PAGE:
3. For—Reason why they should regard him "beseeching" them (2Co 10:2) not to oblige him to have recourse to "bold" and stern exercise of authority. "We walk IN the flesh," and so in weakness: but not "ACCORDING TO the flesh" (2Co 10:2). Moreover, though we WALK in it, we do not WAR according to it. A double contrast or antithesis. "They who accuse us of walking after the flesh, shall find [to their cost] that we do not war after the flesh; therefore compel us not to use our weapons" [Alford]. There is a great difference between walking in the flesh, and warring after the flesh. The best of men in this life walk in the flesh, as their souls are not in a state of separation from, but union with, the body; but they do not walk after the flesh, as their fleshly appetite is not the principle of their actions, nor the satisfaction of it the end of their actions. The apostle, in the latter part of the verse changeth the verb; in the former part he called our conversation, a walking; in the latter part he calleth it a warring; which he describeth negatively in this verse, positively in the following verses. In calling it a warring, he lets us know that it is, and will be, a life of opposition, in which a Christian will have many enemies; though his hand be against none, yet many hands will be against him. But though they be men of strife and contention, in a passive sense, yet they are not so in an active sense, according to the usual notion of warring; for they war not after the flesh, neither as fleshly men, nor in a carnal, fleshly manner, nor yet for fleshly ends. The men of the world war for their honour and glory, or for revenge and satisfaction of their lusts, or for the enlarging of their territories and dominions; but

we do not thus war after the flesh. For though we walk in the flesh,.... The apostle removes the calumny of walking after the flesh, by owning that they were in the flesh, in the body, in a state of imperfection, attended with many weaknesses and infirmities, and surrounded with a variety of afflictions and sorrows; in this sense they were, and lived and walked in the flesh; but then he denies the charge exhibited against them,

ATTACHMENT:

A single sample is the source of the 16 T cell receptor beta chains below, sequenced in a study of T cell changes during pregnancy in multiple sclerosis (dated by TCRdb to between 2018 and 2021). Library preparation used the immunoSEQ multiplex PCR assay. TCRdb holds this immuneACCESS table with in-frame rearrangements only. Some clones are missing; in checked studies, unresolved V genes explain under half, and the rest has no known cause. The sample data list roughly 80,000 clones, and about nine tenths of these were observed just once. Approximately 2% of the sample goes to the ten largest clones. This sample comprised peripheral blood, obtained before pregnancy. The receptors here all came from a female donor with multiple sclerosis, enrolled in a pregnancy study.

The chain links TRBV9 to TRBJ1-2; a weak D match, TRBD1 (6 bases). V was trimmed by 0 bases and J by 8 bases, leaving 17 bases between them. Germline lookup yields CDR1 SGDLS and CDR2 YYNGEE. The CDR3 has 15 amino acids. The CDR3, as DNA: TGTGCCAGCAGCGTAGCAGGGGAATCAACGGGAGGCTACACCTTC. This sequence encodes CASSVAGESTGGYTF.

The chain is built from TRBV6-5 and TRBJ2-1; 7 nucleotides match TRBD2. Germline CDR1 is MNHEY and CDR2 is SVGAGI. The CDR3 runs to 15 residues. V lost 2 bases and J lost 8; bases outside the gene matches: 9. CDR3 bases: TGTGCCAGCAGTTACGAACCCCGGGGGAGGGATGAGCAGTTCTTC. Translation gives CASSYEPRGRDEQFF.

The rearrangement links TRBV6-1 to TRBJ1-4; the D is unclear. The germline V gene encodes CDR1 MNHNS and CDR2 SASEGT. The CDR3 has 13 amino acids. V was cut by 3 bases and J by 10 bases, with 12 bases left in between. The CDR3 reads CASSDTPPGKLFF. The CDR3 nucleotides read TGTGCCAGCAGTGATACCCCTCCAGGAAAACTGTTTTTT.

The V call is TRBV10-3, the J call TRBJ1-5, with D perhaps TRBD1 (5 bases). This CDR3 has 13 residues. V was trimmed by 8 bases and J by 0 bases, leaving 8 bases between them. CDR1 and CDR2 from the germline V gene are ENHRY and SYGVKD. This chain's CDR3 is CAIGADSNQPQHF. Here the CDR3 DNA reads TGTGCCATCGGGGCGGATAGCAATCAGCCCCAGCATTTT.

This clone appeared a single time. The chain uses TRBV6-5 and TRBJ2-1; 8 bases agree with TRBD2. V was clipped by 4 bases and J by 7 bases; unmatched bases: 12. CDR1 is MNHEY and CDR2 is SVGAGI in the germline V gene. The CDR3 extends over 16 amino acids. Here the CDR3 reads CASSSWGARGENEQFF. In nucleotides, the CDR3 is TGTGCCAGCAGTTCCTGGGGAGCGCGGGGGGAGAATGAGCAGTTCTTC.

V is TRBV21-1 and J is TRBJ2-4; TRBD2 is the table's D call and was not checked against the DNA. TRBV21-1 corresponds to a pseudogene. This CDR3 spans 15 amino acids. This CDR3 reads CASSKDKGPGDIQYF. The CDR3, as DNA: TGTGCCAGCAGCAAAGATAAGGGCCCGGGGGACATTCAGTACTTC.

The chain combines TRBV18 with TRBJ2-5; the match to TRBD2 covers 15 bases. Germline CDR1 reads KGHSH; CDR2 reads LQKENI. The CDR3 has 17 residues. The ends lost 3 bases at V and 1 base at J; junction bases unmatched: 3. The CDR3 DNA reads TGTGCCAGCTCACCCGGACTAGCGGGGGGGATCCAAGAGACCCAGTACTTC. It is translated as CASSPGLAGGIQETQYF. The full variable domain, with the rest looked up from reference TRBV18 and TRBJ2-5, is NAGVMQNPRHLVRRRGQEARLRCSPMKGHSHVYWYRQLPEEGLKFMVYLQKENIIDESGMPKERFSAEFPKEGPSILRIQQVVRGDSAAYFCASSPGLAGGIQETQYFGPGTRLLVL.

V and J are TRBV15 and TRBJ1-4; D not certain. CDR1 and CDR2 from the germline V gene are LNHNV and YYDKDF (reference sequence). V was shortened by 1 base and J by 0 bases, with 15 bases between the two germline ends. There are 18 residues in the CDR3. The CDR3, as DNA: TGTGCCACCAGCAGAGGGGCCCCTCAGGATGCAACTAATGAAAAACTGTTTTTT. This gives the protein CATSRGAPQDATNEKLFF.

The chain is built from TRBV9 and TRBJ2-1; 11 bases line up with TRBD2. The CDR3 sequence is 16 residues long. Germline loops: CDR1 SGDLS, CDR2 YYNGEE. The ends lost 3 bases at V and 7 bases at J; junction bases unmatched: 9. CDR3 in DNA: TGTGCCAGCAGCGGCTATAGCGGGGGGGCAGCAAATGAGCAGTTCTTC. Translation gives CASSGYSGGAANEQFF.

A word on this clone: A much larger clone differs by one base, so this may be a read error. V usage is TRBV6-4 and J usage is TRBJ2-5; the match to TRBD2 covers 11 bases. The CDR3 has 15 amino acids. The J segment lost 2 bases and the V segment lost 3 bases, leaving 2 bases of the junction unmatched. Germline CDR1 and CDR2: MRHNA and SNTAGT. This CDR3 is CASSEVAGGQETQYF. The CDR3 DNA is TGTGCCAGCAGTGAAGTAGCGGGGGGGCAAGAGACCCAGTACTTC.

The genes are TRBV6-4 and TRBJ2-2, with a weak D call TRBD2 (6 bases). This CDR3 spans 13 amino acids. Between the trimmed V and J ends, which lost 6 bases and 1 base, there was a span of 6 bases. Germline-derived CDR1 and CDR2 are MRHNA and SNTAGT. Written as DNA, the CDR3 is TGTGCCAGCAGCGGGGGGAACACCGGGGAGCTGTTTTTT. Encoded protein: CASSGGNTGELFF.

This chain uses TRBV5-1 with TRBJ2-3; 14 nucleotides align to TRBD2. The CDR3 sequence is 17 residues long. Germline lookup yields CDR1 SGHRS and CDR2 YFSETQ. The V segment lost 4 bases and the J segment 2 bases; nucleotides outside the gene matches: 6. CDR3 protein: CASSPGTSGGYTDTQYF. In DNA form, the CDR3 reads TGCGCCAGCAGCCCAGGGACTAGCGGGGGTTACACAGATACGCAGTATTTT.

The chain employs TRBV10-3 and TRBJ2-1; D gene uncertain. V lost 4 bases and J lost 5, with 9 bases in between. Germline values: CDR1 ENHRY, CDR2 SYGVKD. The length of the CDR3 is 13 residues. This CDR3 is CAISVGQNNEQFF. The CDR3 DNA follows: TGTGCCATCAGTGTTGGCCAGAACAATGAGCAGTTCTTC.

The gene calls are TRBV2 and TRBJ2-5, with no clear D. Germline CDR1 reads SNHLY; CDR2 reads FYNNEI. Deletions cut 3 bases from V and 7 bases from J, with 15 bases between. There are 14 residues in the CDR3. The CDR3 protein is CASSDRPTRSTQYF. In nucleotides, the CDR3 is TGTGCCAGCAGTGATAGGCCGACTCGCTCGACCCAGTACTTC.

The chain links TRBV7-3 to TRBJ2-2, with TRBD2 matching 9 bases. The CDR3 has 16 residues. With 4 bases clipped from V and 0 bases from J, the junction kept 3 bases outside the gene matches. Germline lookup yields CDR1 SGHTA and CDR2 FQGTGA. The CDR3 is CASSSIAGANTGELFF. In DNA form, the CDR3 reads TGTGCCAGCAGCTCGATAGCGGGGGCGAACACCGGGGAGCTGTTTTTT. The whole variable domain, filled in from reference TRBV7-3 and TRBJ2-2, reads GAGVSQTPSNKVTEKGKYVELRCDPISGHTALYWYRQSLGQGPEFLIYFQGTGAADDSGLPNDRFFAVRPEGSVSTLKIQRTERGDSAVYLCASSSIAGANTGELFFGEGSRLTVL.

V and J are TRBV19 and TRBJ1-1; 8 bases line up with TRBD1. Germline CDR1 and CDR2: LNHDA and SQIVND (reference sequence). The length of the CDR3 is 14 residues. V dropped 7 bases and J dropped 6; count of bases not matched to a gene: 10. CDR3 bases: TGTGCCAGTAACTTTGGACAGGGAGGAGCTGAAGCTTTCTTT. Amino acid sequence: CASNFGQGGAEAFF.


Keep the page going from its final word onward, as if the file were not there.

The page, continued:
we do not war after the flesh: every Christian's life is a warfare with Satan, and his principalities and powers, with the world, the men and lusts of it, and with the corruptions of their own hearts; and much more is the life of a minister of the Gospel, who is called forth to meet the adversary in the gate; to stand in the hottest place of the battle, and sustain the whole fire and artillery of the enemy; to fight the good fight of faith, endure hardness as a good soldier of Christ, and with the weapons he is furnished with to war a good warfare: which is not done "after the flesh"; in such a manner as the men of the world wage war with one another; or upon carnal principles; or with carnal selfish views; or in a weak way and manner; but in a spiritual way, with all simplicity and disinterested views, with great courage and intrepidity of mind.

{2} For though we walk in the flesh, we do not war after the flesh:

(2) Secondly, he witnesses that although he is similar to other men, yet he comes furnished with that strength which no defence of man can match, whether they resist by craft and deceit, or by force and might, because he battles with divine weapons.

EXEGETICAL (ORIGINAL LANGUAGES)
2 Corinthians 10:3 does not introduce the refutation of the previous accusation (so that, with Estius and Billroth, we should have to supply a quod falsum est), since γάρ may quite naturally find its logical reference in what was expressed before. Nor does it assign the reason for τῇ πεποιθ. ᾗ λογίζομαι τολμῆσαι, since there is nothing whatever against the reference, which first and most naturally suggests itself, to the chief thought of the previous verse. Hence it assigns the reason of the δεόμαι δὲ κ.τ.λ.: “I entreat, let me not become bold, etc.; for the position of matters with us is quite different from what the opponents believe: we do not march to the field κατὰ σάρκα,” etc. Do not therefore run the risk of this!